opinions on music - porcupine tree

This band has made quite a few albums, and i usually like a select few of their tracks from each, so i’m smushing them together here. I like them for their — i believe — fairly unique blend of lyrics that talk about highly emotional and dark themes like depression, rape, and suicide, with empathy, combined with backing music that doesn’t exploit the topics for extraneous drama either.

Porcupine Tree has made quite a few songs about things they don’t like, and i’ll all heartily recommend them and their melodic soundscapes of disdain: Every Home Is Wired (Signify, 1996) takes on the internet and the effects its repetitiveness has on its users, The Sound of Muzak (In Absentia, 2002) is substantially less oblique attack on the music industry, and Halo (Deadwing, 2005) does the same to organized religion.

Signify (1996)

Signify (1996) is kind of rough around the edges1, but has a few excellent spots in Sever, “Light Mass Prayers” (instrumental), or Intermediate Jesus. Their last published album The Incident (2009) is too frayed and disorganized for my taste.

Deadwing (2005)

Deadwing is supposed to be some sort of surreal ghost story, as Wikipedia tells us. Other than the first track i don’t think it’s particularly spooky or even just tangentially ghost-related though. Maybe they actually meant just the first track, because, surprise, it is also called Deadwing.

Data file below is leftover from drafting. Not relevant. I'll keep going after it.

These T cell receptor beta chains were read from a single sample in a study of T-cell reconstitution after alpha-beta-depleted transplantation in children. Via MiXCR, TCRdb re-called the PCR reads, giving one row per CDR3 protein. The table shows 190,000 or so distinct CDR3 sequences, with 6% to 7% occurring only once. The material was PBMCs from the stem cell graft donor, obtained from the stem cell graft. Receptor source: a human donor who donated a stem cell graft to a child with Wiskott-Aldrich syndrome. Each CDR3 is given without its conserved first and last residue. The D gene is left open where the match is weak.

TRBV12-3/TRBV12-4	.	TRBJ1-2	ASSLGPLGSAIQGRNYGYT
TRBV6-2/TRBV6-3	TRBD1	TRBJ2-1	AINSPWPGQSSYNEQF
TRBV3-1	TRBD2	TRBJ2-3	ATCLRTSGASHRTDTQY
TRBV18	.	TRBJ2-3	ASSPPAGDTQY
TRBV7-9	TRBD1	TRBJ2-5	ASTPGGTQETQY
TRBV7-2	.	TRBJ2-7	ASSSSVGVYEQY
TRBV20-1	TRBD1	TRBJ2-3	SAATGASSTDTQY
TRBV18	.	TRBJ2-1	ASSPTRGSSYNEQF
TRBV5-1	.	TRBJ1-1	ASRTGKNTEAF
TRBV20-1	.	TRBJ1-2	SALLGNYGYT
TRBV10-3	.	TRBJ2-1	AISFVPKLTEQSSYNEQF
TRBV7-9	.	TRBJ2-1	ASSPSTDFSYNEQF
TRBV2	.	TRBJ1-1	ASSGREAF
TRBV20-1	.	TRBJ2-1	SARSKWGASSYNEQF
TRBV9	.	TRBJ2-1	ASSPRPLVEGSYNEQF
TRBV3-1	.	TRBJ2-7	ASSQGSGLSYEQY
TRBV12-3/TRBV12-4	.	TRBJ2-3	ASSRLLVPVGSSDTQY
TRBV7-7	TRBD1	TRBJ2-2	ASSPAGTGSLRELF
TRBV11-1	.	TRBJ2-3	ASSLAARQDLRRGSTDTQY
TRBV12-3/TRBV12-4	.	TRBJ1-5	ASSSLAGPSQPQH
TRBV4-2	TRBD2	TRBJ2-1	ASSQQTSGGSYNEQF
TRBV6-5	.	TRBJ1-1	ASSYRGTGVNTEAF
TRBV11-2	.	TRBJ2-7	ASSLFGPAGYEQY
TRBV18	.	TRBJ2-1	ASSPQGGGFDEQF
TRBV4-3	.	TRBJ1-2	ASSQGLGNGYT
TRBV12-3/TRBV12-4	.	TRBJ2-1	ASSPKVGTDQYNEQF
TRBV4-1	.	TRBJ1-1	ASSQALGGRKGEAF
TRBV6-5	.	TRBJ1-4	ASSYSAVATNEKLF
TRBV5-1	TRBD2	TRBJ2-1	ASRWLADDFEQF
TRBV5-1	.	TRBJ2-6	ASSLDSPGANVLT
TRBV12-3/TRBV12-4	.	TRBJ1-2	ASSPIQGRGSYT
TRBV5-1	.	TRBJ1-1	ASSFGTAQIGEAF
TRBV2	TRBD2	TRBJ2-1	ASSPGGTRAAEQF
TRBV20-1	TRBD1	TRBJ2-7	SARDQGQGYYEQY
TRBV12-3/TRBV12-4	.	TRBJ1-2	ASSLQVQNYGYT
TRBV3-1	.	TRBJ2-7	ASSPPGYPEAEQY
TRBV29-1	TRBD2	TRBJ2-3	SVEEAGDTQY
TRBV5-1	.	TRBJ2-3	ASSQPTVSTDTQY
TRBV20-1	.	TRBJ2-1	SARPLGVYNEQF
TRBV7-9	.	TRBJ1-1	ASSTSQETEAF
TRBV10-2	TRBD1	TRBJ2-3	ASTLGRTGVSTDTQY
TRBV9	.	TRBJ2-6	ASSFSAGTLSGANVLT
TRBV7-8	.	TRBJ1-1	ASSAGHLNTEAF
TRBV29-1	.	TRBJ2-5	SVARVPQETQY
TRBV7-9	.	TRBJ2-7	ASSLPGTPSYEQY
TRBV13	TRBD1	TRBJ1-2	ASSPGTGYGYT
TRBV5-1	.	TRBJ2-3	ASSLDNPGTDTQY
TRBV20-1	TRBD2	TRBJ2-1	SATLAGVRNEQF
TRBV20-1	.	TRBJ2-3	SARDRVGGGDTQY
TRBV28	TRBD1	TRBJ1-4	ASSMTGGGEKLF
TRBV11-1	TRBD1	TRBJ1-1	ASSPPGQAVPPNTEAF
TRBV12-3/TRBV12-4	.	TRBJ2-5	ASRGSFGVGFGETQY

That aside, i’d heartily recommend that opening track, for similar reasons like The Twyncyn above. Aside from it, Arriving Somewhere But Not Here definitely is this album’s second “main” track, and its twelve minutes are the most beautiful rendition of someone being murdered that i’ve had the pleasure of hearing. It’s so good that i’ll actually give you a link to listen right now: Arriving Somewhere But Not Here on YouTube.

  1. i hate The Sampled Announcer Voice, it’s an incredibly cheap trick.↩︎